Thu Apr 07 07:16pm EDT
The Professional Hockey Writers Association is voting now for the NHL's Most Valuable Player, and there's no question that the player most valuable to his team at this moment is Corey Perry(notes) of the Anaheim Ducks.
He's taken a commanding lead in the goal-scoring race, and he has 22 points in his last 10 games as the Ducks hang on to a playoff seed in the Western Conference.
Of course, the 14 games in November, in which he scored six goals, are worth just as many points in the standings as the 14 games in March, in which he scored he scored 15. But the urgency of the playoff race makes his efforts seem all the more valiant.
Which is to say momentum is on his side. Yahoo! Sports' Nick Cotsonika acknowledges that his performance lately could put Perry over the top. Scott Burnside penned a Perry-for-Hart column for ESPN.com.
Lambert made the case against Perry recently, but conditions and momentum have changed. I'm fine with either player winning, but still intend to cast my vote for Daniel Sedin. Here's why.
1. First Goals
My pet project harbinger of a player's value to his team.
This season, Daniel Sedin leads the NHL with 12 "first goals," two more than Ilya Kovalchuk(notes) and three more than Jeff Carter(notes), Sedin's teammate Alex Burrows and Patrick Sharp(notes). He sets the tone for his team, which is important, because the Canucks are 40-2-6 when scoring first -- best in the NHL.
His 10 game-winning goals, while a bit of a nebulous stat, aren't bad either.
For comparison's sake: Perry has seven "first goals" and 11 game-winners.
2. Ice Time
Daniel Sedin has scored 100 points while averaging 18:31 TOI per game. Perry has 97 while averaging 22:08, which is a significant gap. Part of the disparity is the fact that Perry plays on the penalty kill (1:34) while Sedin doesn't (0:05). But we're not buying that a forward playing shorthanded is indicative of anything but the coach's philosophy on their use; unless you believe Pavel Datsyuk(notes) (0:41 TOI shorthanded) isn't Selke worthy because of it.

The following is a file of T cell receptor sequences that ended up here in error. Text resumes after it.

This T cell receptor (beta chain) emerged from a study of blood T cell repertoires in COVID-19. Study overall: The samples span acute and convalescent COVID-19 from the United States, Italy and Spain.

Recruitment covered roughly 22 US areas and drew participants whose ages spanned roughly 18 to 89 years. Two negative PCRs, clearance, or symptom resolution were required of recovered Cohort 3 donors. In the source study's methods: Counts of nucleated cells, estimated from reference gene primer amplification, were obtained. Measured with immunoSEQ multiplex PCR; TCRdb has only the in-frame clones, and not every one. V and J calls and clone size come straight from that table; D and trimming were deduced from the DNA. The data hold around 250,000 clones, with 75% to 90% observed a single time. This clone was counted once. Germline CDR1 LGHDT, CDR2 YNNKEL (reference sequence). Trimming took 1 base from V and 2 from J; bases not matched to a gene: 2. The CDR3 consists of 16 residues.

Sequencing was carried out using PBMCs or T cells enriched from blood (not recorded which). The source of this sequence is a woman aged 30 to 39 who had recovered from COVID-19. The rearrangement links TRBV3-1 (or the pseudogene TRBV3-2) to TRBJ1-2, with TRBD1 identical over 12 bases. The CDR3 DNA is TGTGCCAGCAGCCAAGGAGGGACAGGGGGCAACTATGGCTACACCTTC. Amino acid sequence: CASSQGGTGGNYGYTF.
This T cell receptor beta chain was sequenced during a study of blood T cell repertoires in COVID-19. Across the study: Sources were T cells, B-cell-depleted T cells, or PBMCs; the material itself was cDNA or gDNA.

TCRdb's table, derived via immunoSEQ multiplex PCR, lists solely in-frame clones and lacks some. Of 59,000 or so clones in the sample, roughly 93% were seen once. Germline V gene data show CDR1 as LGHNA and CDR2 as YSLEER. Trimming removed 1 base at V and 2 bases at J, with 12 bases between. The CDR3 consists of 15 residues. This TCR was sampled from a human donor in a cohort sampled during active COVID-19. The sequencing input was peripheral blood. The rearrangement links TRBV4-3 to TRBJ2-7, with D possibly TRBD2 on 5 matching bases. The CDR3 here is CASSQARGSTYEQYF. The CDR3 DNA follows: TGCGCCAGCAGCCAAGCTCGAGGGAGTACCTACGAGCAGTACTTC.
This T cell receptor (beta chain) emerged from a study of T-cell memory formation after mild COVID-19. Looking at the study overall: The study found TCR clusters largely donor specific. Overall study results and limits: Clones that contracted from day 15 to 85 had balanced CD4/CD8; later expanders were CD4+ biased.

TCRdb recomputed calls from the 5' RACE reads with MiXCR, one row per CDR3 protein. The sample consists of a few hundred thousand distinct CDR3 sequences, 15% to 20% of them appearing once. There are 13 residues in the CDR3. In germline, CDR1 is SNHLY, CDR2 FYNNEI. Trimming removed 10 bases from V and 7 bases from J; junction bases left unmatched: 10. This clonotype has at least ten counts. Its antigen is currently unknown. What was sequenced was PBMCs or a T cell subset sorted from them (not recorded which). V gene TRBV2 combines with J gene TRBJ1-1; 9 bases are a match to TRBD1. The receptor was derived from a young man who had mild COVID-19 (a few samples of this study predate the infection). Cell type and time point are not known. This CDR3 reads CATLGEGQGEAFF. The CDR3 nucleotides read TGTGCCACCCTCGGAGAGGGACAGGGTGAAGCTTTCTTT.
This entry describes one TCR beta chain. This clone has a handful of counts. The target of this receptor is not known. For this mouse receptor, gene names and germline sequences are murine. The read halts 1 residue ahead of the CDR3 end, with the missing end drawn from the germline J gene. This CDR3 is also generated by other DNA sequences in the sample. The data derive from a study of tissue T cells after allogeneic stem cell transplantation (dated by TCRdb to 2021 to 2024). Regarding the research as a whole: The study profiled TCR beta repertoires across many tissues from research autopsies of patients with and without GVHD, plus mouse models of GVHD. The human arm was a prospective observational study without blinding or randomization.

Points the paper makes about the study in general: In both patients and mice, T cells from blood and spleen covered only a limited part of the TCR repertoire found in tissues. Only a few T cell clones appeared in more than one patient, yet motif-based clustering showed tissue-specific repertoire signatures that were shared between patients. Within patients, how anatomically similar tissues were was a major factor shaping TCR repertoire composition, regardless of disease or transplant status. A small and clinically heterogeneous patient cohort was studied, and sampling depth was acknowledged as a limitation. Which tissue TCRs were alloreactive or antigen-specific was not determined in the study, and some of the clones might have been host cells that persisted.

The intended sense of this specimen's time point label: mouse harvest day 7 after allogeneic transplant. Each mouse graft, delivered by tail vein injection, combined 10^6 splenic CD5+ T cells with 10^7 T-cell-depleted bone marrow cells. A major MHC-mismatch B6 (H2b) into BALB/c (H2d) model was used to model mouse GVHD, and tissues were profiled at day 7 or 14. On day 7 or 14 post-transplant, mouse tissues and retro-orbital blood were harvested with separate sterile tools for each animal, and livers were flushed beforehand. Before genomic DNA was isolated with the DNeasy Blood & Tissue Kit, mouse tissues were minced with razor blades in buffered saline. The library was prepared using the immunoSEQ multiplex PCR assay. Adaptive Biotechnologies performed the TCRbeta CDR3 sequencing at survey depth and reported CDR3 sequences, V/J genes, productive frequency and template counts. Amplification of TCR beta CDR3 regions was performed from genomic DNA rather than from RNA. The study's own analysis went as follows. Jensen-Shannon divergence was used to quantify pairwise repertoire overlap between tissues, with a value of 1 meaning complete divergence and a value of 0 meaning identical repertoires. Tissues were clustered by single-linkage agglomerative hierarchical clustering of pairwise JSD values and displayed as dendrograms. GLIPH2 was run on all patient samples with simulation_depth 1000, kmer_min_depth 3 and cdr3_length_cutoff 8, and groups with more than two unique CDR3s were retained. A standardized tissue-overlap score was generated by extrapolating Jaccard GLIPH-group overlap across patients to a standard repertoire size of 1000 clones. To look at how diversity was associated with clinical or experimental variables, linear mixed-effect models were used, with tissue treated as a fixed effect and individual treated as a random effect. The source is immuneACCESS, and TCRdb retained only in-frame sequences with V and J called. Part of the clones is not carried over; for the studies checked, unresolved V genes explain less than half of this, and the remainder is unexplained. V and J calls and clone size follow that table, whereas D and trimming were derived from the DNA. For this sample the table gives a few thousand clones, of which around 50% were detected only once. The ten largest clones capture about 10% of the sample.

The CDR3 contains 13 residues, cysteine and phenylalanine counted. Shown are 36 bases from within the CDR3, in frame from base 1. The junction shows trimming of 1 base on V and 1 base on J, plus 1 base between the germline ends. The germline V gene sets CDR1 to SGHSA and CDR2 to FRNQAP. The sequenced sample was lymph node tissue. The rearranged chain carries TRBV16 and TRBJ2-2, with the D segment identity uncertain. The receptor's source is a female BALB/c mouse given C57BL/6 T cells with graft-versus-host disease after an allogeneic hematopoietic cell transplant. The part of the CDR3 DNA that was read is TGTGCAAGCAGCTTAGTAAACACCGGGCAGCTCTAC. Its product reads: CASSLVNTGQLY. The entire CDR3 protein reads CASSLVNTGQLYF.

So Sedin had done more with fewer minutes on ice.
3. Penalty Time
Perry (104) leads Sedin (32) in penalty minutes by an enormous margin. Since the lockout, no player has won the Hart with over 100 PIM; hell, make that in recent memory. Even Pronger only had 92 when he won in 2000.
Everybody views the MVP in different ways. The fact that Perry leads his team in minor penalties (37) by 12 over the next guy is a check-mark in the negative column.
Put it this way: He's fourth in the NHL in minors, tied with … wait for it … MATT COOKE.
4. The Getzlaf Absence Factor
Henrik Sedin(notes) didn't do Daniel any favors by winning the Hart based partially on the narrative that he excelled while his twin was injured. Indeed, Henrik had 17 points in 18 games without Daniel, while Perry scored 15 in 14 games without Ryan Getzlaf(notes). He averaged 1.24 PPG with Getzlaf and 1.07 without him.
Sedin, of course, didn't have Alex Burrows for the first month of the season, but good luck trying to spin that in his favor, because, after all, Burrows isn't Getzlaf. All Daniel Sedin did without the twins' regular linemate was, oh, score in every single game in October. So both players do OK for themselves and their teams when their lines are broken up due to injury.
5. Finally, Juggernauts Trump Bubbles
If the Dallas Stars lose on Thursday night, it'll pretty much cement the Ducks as a playoff team. As it stands, they have a 94.8 percent chance of making it.
Which means, however, that there was still a 6 percent chance of Anaheim placing ninth in the West as of April 7. And how many MVPs have come from non-playoff teams in the NHL, say, in the last 30 years? Here, let me help: None.
If the Ducks were five points worse than they are now, you'd have a multitude of writers kvetching about whether Perry could still win the Hart on a non-playoff team. And the majority of them would say, "Of course not," because what is "value" in the NHL if not being a playoff team?
Sedin, on the other hand, has been the most statistically dominant and consistently impressive player on a team that's going to finish with 113 points at a minimum. His contributions could still help Vancouver lead the league in goals for, against, on the power play and not allowed on the penalty kill, becoming the first team to do so in the expansion era (since 1967).
He isn't just the best player on the best team, like the hollow MVPs in other sports often are. They're the best team because he's been their best player.
Again, if Perry wins then Perry wins, and I'm fine with that. But I'm voting for Daniel Sedin to win the Hart Trophy, and not just because the back-to-back twins thing is a hell of a story for the NHL. Even if it is.
Two things we can all agree on: The welcome lack of EAST COAST BIAS! crying when one of these guys wins; and that, in our hearts, we know this award would have been Sid's.